O.K., you've just read about Standard & Poor's (S&P) stunning and controversial credit rating downgrade of the U.S. Government, you've read information that it may cause, a large stock market decline, cause home mortgage and credit card rates to rise quickly, and who knows what else? And your head is spinning a little. What to do?
First, take a little advice from the old rock group The Kinks. (Yes, The Kinks.)
Stop. Hold on. Stay in control. (From The Kinks single, "Destroyer.")
Now, listed below is a Q & A that should address some frequently asked investment and financial questions related to the downgrade.
Q: They say the U.S. stock market could decline substantially, as a result of S&P's downgrade? Is that possible?
A: Indeed it is, but anyone who says they can predict with 100% certainty whether stocks will fall a lot or a little isn't being honest.
Institutional investors may conclude that interest rates will rise in the United States, increasing borrowing costs for businesses and consumers, and many other organizations/jurisdictions, which would weigh on corporate revenue growth and earnings growth. If all of that occurs, the Dow Jones Industrial Average could fall substantially.
Q: Should I sell all of my stocks then?
A No, if your investment horizon is longer than two years.
If your investment horizon is shorter than two years, you really should not be in the stock market, because short-term, a dozen idiosyncratic factors could push a stock down, and it would have nothing to do with the health of the company, sector, or U.S. economy.
If you plan to retire in a year or so, or if you anticipate needing some money for a major purchase/payment (home down-payment, child's college tuition, etc.) you may want to reduce your exposure to stocks, to capture the current stock value, and protect against a DJIA drop to 10,000 or even 9,000 or 8,000.
However, if your investment horizon is longer than two years, and you won't face a big purchase/payment soon, and you can tolerate the risk associated with stocks, the calculation is to remain fully-invested in the stock market.
Q: What about home mortgage rates or car loan rates? Should I try to lock-in a fixed rate now?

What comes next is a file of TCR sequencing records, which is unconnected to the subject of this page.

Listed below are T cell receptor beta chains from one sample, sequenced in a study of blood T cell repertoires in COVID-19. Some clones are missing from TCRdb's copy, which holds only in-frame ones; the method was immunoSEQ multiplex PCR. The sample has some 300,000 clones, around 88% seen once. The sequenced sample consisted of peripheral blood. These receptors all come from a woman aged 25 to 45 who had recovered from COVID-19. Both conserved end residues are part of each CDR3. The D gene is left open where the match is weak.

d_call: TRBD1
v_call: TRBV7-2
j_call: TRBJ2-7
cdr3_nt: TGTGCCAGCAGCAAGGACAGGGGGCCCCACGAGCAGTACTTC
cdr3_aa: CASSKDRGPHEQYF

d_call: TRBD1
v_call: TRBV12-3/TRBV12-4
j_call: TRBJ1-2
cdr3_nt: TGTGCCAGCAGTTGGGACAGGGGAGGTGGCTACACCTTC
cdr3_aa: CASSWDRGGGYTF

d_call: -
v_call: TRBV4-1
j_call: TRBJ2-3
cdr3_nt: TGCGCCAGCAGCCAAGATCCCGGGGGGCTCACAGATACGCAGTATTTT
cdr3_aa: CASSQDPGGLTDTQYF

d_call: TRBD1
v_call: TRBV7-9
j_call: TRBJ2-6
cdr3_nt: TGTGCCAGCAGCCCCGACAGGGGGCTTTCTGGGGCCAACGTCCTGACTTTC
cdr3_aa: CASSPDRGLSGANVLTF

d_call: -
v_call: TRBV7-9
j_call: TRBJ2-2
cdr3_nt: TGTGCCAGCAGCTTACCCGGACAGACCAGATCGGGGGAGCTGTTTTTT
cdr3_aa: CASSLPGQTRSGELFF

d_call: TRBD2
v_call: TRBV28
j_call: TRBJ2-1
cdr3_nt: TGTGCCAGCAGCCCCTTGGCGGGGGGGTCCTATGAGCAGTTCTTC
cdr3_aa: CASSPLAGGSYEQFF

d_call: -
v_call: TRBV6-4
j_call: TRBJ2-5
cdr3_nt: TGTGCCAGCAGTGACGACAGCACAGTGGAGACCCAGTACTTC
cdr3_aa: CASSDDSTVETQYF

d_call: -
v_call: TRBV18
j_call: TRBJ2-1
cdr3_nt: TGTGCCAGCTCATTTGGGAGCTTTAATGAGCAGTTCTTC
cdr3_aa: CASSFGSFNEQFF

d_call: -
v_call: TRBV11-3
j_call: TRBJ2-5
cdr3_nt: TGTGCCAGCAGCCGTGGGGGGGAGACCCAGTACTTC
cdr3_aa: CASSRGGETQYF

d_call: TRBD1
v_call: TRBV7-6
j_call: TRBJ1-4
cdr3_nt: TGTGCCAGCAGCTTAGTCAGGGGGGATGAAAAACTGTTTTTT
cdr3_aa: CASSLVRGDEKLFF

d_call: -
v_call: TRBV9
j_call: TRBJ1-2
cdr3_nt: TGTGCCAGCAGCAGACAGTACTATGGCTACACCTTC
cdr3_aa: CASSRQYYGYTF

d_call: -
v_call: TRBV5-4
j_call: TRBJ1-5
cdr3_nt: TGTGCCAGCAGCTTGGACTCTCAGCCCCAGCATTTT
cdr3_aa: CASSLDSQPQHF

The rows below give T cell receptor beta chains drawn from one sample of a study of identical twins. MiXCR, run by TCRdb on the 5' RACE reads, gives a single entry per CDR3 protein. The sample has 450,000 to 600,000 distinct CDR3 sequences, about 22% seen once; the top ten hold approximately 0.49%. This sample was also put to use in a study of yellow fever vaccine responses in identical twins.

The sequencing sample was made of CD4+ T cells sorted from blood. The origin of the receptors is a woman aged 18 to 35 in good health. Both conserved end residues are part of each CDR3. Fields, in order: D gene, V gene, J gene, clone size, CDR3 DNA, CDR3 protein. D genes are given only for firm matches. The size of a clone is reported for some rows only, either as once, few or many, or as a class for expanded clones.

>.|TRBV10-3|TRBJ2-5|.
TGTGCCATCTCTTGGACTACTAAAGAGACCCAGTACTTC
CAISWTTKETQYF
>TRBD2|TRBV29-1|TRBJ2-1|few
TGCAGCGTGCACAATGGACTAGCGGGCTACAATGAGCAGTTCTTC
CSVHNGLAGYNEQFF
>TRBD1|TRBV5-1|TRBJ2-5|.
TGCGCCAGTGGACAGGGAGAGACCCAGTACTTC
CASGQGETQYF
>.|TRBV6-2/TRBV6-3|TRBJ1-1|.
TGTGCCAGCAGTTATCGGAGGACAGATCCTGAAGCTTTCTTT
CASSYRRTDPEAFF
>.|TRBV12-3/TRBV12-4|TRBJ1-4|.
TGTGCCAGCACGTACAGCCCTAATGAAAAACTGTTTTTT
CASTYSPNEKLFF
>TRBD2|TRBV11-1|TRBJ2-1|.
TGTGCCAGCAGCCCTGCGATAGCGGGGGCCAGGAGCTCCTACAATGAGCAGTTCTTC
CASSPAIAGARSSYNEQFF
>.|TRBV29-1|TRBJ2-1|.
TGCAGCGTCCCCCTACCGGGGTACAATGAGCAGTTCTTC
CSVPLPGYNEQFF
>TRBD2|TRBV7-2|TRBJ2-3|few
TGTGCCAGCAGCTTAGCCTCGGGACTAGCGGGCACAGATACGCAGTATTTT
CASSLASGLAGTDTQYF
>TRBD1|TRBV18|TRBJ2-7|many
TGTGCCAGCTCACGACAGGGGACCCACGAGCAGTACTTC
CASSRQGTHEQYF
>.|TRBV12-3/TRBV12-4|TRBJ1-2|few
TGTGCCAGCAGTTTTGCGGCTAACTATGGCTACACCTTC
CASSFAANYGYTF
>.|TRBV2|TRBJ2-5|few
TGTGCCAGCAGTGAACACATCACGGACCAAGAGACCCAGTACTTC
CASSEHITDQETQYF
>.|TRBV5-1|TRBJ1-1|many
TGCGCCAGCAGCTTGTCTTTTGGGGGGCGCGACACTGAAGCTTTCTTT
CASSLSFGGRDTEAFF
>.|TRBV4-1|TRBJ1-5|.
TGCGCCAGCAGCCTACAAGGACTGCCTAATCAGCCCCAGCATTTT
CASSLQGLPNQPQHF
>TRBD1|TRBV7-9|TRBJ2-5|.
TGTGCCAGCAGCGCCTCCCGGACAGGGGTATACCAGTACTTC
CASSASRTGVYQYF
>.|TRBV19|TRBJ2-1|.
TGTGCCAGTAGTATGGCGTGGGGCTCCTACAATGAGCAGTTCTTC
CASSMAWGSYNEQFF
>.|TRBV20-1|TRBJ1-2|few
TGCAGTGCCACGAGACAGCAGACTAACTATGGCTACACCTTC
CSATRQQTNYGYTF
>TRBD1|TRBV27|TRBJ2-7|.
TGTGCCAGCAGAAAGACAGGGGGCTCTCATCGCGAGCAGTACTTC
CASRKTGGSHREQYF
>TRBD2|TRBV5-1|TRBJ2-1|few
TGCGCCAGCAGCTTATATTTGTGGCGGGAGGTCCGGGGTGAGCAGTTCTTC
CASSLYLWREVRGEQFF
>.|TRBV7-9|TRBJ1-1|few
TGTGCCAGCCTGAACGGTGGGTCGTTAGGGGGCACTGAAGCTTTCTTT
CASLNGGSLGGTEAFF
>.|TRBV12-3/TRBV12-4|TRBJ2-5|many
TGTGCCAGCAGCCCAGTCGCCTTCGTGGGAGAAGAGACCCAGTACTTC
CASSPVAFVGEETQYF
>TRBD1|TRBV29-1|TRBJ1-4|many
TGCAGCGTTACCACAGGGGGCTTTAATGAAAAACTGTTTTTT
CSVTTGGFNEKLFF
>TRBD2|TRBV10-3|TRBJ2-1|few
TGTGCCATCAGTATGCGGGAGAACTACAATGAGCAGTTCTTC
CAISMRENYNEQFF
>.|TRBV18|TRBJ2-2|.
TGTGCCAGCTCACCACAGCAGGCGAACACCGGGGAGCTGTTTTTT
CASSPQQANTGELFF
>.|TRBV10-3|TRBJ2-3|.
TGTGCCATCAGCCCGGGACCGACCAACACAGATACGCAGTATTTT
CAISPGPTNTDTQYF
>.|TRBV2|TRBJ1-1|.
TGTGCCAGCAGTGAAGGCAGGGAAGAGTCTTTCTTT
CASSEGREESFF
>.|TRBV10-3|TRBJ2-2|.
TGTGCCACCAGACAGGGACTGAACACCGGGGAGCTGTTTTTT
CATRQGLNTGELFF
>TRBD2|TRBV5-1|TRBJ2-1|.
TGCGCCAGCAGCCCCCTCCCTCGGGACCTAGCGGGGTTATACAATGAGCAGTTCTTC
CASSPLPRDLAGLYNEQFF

A: Yes. There is a strong chance that interest rates across-the-board will rise. The reason? If institutional investors conclude that, as a result of the S&P downgrade, the U.S. Government is a riskier investment, EVERYONE else just became a riskier investment too, which means lenders are going to ask for a higher interest rate for many if not most other loans -- home mortgages, car loans, personal loans, and credit cards.
Q: Does the S&P downgrade mean that U.S. Government bonds are not safe?
A: Absolutely not. S&P's decision is not universally accepted. Far from it. S&P made a decision, in part, based on its evaluation of the political climate in the United States, and needless to add, there are several different viewpoints on the subject. Others believe that gridlock between the Democratic and Republican parties may have run its course, and that there will be more cooperation in the years ahead between the two political parties on major issues/problems facing the nation.
Q: Some say this is another sign of the decline of the United States; you know, first the economy suffered a bad recession, and now its credit rating has been downgraded. Is that accurate?
A: Nothing could be further from the truth. S&P made a decision based on their evaluation of data points.
Billionaire Investor Warren Buffett -- one of the most shrewd, discerning, and successful long-term investors in the modern era -- believes S&P erred when it lowered the U.S. credit rating, Bloomberg News reported Saturday.
And the view from here argues, as well, that S&P was wrong, for the following reasons:
First, depending on how you value real estate, among other factors, the United States has roughly $50 trillion to $55 trillion in investment capital. That's fifty to fifty-five trillion dollars. Everyone talks about the national debt, but few people talk about the nation's wealth. It is a significant some of money, to put it mildly, and needless to add, the nation has the resources to solve its problems.
Second, the United States has the largest and most technologically-advanced economy in the world, with big intelligence advantages in science, technology, industry, medicine, agriculture, and in production.
Third, the mostly free-market U.S. capitalist system has a remarkable ability to adapt and reinvent itself. This flexibility has made the U.S. economy more-resilient -- it's restructuring right now -- and it creates new eras of growth. The economy has reinvented itself before and there's no reason to think the current restructuring won't be successful.
Finally, we come to the factor of the American people. Despite all of the nation's social problems and tensions -- and they are significant -- Americans have found a way to solve their problems and live together. It is far from a perfect society, but the inherent fairness and decency of the American people eventually shines through.
In other words, the U.S. economy will rise again, in good part because the fair, decent, and hard-working American people will rise again.
To be sure, the nation has many problems, but it has repeatedly, after discussion and review, found solutions to these concerns. And it will again.